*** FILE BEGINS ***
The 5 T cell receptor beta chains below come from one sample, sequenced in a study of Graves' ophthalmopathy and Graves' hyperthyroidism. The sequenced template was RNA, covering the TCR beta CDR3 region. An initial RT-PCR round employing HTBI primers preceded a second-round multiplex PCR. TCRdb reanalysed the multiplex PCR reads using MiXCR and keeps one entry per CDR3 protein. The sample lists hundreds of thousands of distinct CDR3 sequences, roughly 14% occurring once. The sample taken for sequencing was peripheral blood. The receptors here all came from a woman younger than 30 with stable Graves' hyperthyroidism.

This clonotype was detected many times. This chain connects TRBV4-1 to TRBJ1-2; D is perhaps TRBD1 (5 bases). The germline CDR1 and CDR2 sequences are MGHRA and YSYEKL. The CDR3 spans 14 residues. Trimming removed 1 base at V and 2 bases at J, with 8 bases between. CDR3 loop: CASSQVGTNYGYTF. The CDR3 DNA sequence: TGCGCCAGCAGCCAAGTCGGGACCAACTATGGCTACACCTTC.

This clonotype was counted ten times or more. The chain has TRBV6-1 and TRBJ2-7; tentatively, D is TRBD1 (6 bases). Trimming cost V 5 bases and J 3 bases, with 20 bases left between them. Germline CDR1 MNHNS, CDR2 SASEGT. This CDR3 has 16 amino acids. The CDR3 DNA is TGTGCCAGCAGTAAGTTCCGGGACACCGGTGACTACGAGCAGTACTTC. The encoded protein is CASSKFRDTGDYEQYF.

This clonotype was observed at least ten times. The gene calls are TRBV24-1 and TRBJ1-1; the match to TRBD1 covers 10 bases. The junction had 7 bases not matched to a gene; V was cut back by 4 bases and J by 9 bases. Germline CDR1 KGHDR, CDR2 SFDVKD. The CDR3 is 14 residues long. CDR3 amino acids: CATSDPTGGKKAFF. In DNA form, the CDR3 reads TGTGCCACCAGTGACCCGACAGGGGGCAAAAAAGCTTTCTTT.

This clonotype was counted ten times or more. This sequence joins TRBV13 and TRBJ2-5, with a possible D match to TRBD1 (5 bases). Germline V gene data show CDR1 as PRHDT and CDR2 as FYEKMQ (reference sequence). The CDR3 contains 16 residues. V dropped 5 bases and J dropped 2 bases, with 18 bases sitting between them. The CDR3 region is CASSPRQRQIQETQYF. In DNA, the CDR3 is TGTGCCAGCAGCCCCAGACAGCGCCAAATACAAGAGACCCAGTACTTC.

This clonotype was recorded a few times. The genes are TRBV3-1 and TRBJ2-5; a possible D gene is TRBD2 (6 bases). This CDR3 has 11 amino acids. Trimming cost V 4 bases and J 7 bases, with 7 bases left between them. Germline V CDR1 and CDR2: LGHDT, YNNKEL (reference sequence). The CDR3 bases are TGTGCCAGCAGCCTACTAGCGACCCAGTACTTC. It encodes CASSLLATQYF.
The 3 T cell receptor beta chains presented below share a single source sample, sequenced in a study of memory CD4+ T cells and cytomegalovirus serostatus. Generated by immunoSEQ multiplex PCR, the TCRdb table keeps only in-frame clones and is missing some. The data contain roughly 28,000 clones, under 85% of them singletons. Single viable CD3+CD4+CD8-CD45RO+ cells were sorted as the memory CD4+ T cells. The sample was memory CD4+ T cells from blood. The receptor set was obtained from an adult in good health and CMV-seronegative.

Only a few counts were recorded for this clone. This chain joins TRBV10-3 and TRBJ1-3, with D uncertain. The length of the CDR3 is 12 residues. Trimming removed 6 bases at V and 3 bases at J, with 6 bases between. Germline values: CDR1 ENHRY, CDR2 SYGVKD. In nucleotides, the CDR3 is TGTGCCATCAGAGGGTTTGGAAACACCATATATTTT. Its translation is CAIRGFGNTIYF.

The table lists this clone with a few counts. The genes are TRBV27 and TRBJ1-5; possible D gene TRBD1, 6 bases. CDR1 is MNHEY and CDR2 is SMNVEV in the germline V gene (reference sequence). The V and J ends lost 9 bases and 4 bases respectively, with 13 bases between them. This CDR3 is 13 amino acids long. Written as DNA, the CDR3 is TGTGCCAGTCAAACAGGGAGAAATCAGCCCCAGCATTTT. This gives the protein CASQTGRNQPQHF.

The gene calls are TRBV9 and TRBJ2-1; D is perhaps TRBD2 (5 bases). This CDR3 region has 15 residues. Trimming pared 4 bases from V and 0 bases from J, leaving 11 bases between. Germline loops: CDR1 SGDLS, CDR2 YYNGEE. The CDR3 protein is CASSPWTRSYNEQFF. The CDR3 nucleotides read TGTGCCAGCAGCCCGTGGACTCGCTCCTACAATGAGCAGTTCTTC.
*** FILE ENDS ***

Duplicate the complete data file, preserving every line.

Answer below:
The 5 T cell receptor beta chains below come from one sample, sequenced in a study of Graves' ophthalmopathy and Graves' hyperthyroidism. The sequenced template was RNA, covering the TCR beta CDR3 region. An initial RT-PCR round employing HTBI primers preceded a second-round multiplex PCR. TCRdb reanalysed the multiplex PCR reads using MiXCR and keeps one entry per CDR3 protein. The sample lists hundreds of thousands of distinct CDR3 sequences, roughly 14% occurring once. The sample taken for sequencing was peripheral blood. The receptors here all came from a woman younger than 30 with stable Graves' hyperthyroidism.

This clonotype was detected many times. This chain connects TRBV4-1 to TRBJ1-2; D is perhaps TRBD1 (5 bases). The germline CDR1 and CDR2 sequences are MGHRA and YSYEKL. The CDR3 spans 14 residues. Trimming removed 1 base at V and 2 bases at J, with 8 bases between. CDR3 loop: CASSQVGTNYGYTF. The CDR3 DNA sequence: TGCGCCAGCAGCCAAGTCGGGACCAACTATGGCTACACCTTC.

This clonotype was counted ten times or more. The chain has TRBV6-1 and TRBJ2-7; tentatively, D is TRBD1 (6 bases). Trimming cost V 5 bases and J 3 bases, with 20 bases left between them. Germline CDR1 MNHNS, CDR2 SASEGT. This CDR3 has 16 amino acids. The CDR3 DNA is TGTGCCAGCAGTAAGTTCCGGGACACCGGTGACTACGAGCAGTACTTC. The encoded protein is CASSKFRDTGDYEQYF.

This clonotype was observed at least ten times. The gene calls are TRBV24-1 and TRBJ1-1; the match to TRBD1 covers 10 bases. The junction had 7 bases not matched to a gene; V was cut back by 4 bases and J by 9 bases. Germline CDR1 KGHDR, CDR2 SFDVKD. The CDR3 is 14 residues long. CDR3 amino acids: CATSDPTGGKKAFF. In DNA form, the CDR3 reads TGTGCCACCAGTGACCCGACAGGGGGCAAAAAAGCTTTCTTT.

This clonotype was counted ten times or more. This sequence joins TRBV13 and TRBJ2-5, with a possible D match to TRBD1 (5 bases). Germline V gene data show CDR1 as PRHDT and CDR2 as FYEKMQ (reference sequence). The CDR3 contains 16 residues. V dropped 5 bases and J dropped 2 bases, with 18 bases sitting between them. The CDR3 region is CASSPRQRQIQETQYF. In DNA, the CDR3 is TGTGCCAGCAGCCCCAGACAGCGCCAAATACAAGAGACCCAGTACTTC.

This clonotype was recorded a few times. The genes are TRBV3-1 and TRBJ2-5; a possible D gene is TRBD2 (6 bases). This CDR3 has 11 amino acids. Trimming cost V 4 bases and J 7 bases, with 7 bases left between them. Germline V CDR1 and CDR2: LGHDT, YNNKEL (reference sequence). The CDR3 bases are TGTGCCAGCAGCCTACTAGCGACCCAGTACTTC. It encodes CASSLLATQYF.
The 3 T cell receptor beta chains presented below share a single source sample, sequenced in a study of memory CD4+ T cells and cytomegalovirus serostatus. Generated by immunoSEQ multiplex PCR, the TCRdb table keeps only in-frame clones and is missing some. The data contain roughly 28,000 clones, under 85% of them singletons. Single viable CD3+CD4+CD8-CD45RO+ cells were sorted as the memory CD4+ T cells. The sample was memory CD4+ T cells from blood. The receptor set was obtained from an adult in good health and CMV-seronegative.

Only a few counts were recorded for this clone. This chain joins TRBV10-3 and TRBJ1-3, with D uncertain. The length of the CDR3 is 12 residues. Trimming removed 6 bases at V and 3 bases at J, with 6 bases between. Germline values: CDR1 ENHRY, CDR2 SYGVKD. In nucleotides, the CDR3 is TGTGCCATCAGAGGGTTTGGAAACACCATATATTTT. Its translation is CAIRGFGNTIYF.

The table lists this clone with a few counts. The genes are TRBV27 and TRBJ1-5; possible D gene TRBD1, 6 bases. CDR1 is MNHEY and CDR2 is SMNVEV in the germline V gene (reference sequence). The V and J ends lost 9 bases and 4 bases respectively, with 13 bases between them. This CDR3 is 13 amino acids long. Written as DNA, the CDR3 is TGTGCCAGTCAAACAGGGAGAAATCAGCCCCAGCATTTT. This gives the protein CASQTGRNQPQHF.

The gene calls are TRBV9 and TRBJ2-1; D is perhaps TRBD2 (5 bases). This CDR3 region has 15 residues. Trimming pared 4 bases from V and 0 bases from J, leaving 11 bases between. Germline loops: CDR1 SGDLS, CDR2 YYNGEE. The CDR3 protein is CASSPWTRSYNEQFF. The CDR3 nucleotides read TGTGCCAGCAGCCCGTGGACTCGCTCCTACAATGAGCAGTTCTTC.